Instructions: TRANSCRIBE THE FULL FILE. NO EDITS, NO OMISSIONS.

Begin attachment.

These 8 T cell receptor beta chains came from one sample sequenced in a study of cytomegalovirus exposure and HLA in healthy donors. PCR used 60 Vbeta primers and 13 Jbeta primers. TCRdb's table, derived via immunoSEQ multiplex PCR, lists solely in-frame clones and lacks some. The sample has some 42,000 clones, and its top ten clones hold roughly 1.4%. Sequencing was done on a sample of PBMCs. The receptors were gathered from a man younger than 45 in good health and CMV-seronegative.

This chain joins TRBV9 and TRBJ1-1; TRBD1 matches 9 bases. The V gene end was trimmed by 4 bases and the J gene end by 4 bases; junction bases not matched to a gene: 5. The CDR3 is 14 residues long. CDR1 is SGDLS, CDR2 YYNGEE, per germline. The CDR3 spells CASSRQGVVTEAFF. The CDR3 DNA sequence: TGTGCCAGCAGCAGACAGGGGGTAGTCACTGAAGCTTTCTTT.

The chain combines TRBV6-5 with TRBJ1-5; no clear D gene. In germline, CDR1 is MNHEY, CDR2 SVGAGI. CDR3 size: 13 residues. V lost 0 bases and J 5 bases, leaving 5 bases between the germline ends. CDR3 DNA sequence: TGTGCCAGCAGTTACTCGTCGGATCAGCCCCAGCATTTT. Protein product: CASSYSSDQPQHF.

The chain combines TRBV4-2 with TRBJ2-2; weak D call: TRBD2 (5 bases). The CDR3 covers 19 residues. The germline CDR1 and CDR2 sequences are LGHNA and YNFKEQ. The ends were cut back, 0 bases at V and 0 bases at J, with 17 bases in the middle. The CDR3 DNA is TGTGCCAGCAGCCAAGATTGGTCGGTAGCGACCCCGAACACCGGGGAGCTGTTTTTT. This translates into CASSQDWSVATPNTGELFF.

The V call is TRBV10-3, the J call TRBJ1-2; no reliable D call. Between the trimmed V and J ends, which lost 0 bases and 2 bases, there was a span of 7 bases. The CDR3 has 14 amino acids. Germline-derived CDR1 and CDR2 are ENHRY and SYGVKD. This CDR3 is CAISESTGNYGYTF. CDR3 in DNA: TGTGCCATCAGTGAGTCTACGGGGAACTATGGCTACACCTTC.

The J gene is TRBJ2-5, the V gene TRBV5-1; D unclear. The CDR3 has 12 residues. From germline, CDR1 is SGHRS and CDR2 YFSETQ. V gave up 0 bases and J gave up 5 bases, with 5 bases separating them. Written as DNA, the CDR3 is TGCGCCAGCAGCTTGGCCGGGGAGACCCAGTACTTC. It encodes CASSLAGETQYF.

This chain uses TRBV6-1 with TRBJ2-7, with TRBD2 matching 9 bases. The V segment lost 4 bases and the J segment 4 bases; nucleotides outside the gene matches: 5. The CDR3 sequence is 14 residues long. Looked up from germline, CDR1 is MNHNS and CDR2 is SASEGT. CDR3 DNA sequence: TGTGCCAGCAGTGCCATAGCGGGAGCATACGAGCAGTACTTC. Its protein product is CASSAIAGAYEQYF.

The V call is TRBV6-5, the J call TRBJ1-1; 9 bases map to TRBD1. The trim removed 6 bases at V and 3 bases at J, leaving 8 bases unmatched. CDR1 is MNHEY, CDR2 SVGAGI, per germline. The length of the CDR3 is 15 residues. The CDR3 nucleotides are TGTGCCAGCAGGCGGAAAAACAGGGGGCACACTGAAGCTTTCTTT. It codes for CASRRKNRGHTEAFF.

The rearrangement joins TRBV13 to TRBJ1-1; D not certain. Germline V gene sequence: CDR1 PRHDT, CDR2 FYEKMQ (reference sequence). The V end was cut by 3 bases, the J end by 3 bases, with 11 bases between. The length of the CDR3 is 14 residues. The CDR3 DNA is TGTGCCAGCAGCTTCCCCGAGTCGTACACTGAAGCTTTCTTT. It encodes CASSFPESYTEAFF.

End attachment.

These 8 T cell receptor beta chains came from one sample sequenced in a study of cytomegalovirus exposure and HLA in healthy donors. PCR used 60 Vbeta primers and 13 Jbeta primers. TCRdb's table, derived via immunoSEQ multiplex PCR, lists solely in-frame clones and lacks some. The sample has some 42,000 clones, and its top ten clones hold roughly 1.4%. Sequencing was done on a sample of PBMCs. The receptors were gathered from a man younger than 45 in good health and CMV-seronegative.

This chain joins TRBV9 and TRBJ1-1; TRBD1 matches 9 bases. The V gene end was trimmed by 4 bases and the J gene end by 4 bases; junction bases not matched to a gene: 5. The CDR3 is 14 residues long. CDR1 is SGDLS, CDR2 YYNGEE, per germline. The CDR3 spells CASSRQGVVTEAFF. The CDR3 DNA sequence: TGTGCCAGCAGCAGACAGGGGGTAGTCACTGAAGCTTTCTTT.

The chain combines TRBV6-5 with TRBJ1-5; no clear D gene. In germline, CDR1 is MNHEY, CDR2 SVGAGI. CDR3 size: 13 residues. V lost 0 bases and J 5 bases, leaving 5 bases between the germline ends. CDR3 DNA sequence: TGTGCCAGCAGTTACTCGTCGGATCAGCCCCAGCATTTT. Protein product: CASSYSSDQPQHF.

The chain combines TRBV4-2 with TRBJ2-2; weak D call: TRBD2 (5 bases). The CDR3 covers 19 residues. The germline CDR1 and CDR2 sequences are LGHNA and YNFKEQ. The ends were cut back, 0 bases at V and 0 bases at J, with 17 bases in the middle. The CDR3 DNA is TGTGCCAGCAGCCAAGATTGGTCGGTAGCGACCCCGAACACCGGGGAGCTGTTTTTT. This translates into CASSQDWSVATPNTGELFF.

The V call is TRBV10-3, the J call TRBJ1-2; no reliable D call. Between the trimmed V and J ends, which lost 0 bases and 2 bases, there was a span of 7 bases. The CDR3 has 14 amino acids. Germline-derived CDR1 and CDR2 are ENHRY and SYGVKD. This CDR3 is CAISESTGNYGYTF. CDR3 in DNA: TGTGCCATCAGTGAGTCTACGGGGAACTATGGCTACACCTTC.

The J gene is TRBJ2-5, the V gene TRBV5-1; D unclear. The CDR3 has 12 residues. From germline, CDR1 is SGHRS and CDR2 YFSETQ. V gave up 0 bases and J gave up 5 bases, with 5 bases separating them. Written as DNA, the CDR3 is TGCGCCAGCAGCTTGGCCGGGGAGACCCAGTACTTC. It encodes CASSLAGETQYF.

This chain uses TRBV6-1 with TRBJ2-7, with TRBD2 matching 9 bases. The V segment lost 4 bases and the J segment 4 bases; nucleotides outside the gene matches: 5. The CDR3 sequence is 14 residues long. Looked up from germline, CDR1 is MNHNS and CDR2 is SASEGT. CDR3 DNA sequence: TGTGCCAGCAGTGCCATAGCGGGAGCATACGAGCAGTACTTC. Its protein product is CASSAIAGAYEQYF.

The V call is TRBV6-5, the J call TRBJ1-1; 9 bases map to TRBD1. The trim removed 6 bases at V and 3 bases at J, leaving 8 bases unmatched. CDR1 is MNHEY, CDR2 SVGAGI, per germline. The length of the CDR3 is 15 residues. The CDR3 nucleotides are TGTGCCAGCAGGCGGAAAAACAGGGGGCACACTGAAGCTTTCTTT. It codes for CASRRKNRGHTEAFF.

The rearrangement joins TRBV13 to TRBJ1-1; D not certain. Germline V gene sequence: CDR1 PRHDT, CDR2 FYEKMQ (reference sequence). The V end was cut by 3 bases, the J end by 3 bases, with 11 bases between. The length of the CDR3 is 14 residues. The CDR3 DNA is TGTGCCAGCAGCTTCCCCGAGTCGTACACTGAAGCTTTCTTT. It encodes CASSFPESYTEAFF.